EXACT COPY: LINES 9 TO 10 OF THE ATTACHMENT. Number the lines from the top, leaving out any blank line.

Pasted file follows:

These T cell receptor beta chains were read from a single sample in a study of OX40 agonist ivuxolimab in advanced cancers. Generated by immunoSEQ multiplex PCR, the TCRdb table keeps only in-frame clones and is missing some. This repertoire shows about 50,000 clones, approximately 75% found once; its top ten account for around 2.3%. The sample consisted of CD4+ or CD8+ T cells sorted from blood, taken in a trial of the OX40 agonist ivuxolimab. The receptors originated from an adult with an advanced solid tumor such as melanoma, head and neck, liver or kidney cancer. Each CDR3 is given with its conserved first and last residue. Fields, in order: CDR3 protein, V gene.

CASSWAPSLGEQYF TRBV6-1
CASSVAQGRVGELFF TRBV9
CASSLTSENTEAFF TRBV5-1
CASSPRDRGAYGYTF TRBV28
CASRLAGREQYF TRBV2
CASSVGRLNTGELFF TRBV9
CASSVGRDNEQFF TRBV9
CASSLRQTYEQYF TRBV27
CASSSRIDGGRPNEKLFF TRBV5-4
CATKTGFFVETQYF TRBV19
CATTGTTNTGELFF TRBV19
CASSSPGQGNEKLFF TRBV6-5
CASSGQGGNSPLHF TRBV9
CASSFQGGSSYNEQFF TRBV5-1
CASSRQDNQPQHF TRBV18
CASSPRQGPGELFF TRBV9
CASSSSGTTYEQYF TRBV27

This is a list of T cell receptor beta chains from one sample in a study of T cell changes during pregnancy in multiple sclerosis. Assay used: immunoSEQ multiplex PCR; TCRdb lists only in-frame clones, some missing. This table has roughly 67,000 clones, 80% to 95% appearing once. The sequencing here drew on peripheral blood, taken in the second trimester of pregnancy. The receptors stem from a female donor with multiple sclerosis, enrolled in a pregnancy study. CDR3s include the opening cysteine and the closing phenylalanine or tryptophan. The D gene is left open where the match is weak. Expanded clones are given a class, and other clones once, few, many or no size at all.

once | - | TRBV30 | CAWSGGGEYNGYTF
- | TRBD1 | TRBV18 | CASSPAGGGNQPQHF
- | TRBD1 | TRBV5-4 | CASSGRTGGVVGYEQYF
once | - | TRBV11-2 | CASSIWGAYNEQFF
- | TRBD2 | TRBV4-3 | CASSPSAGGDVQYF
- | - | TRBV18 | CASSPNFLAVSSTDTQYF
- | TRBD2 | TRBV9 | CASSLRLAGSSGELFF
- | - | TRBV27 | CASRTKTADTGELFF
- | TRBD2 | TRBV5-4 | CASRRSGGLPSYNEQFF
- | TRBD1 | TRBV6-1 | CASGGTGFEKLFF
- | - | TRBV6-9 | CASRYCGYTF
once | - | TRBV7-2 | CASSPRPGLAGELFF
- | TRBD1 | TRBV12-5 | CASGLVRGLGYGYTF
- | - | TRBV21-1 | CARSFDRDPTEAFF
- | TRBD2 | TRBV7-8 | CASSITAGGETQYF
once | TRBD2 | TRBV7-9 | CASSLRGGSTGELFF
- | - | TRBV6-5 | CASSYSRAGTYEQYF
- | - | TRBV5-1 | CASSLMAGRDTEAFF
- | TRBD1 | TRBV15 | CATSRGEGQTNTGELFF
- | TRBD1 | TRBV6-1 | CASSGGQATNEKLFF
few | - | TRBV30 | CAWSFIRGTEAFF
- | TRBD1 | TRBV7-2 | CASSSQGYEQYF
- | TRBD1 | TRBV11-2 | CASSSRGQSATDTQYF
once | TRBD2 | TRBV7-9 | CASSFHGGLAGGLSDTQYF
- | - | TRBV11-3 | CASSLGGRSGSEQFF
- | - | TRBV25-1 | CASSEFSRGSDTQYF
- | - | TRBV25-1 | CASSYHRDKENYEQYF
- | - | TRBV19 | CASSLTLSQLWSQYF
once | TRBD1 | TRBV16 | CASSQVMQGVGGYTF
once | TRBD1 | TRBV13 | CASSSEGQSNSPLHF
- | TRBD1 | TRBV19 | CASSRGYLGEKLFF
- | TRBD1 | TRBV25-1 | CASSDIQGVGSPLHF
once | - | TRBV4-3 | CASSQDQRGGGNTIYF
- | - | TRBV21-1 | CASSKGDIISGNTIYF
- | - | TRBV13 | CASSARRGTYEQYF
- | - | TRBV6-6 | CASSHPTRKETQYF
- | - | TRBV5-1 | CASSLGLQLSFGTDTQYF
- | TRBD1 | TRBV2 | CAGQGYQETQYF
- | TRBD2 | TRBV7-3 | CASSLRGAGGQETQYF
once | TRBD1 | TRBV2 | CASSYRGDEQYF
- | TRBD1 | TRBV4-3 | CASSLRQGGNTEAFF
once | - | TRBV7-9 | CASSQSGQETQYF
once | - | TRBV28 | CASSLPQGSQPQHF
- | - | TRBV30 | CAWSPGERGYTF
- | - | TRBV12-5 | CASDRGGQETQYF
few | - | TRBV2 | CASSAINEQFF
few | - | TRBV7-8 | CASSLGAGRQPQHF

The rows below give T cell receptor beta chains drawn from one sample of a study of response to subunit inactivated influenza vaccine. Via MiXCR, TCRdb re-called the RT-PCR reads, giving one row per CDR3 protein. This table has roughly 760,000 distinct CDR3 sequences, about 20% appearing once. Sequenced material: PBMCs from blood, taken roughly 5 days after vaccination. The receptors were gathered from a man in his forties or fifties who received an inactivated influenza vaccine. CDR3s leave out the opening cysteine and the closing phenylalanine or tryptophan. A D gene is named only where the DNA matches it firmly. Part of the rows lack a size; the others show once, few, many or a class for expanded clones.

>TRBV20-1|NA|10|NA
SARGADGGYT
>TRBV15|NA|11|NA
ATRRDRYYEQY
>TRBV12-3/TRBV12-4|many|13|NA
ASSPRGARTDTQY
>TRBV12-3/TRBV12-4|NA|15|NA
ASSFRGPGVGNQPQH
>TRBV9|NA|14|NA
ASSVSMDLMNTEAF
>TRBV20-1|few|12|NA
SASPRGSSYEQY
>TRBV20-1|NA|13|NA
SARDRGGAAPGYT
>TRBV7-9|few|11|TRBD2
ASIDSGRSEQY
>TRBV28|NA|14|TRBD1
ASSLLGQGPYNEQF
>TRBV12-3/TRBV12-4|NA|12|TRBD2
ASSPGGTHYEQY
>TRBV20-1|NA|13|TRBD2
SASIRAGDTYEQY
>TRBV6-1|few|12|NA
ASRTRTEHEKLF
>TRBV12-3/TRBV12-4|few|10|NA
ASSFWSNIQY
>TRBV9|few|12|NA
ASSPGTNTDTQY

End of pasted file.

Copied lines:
CASSLRQTYEQYF TRBV27
CASSSRIDGGRPNEKLFF TRBV5-4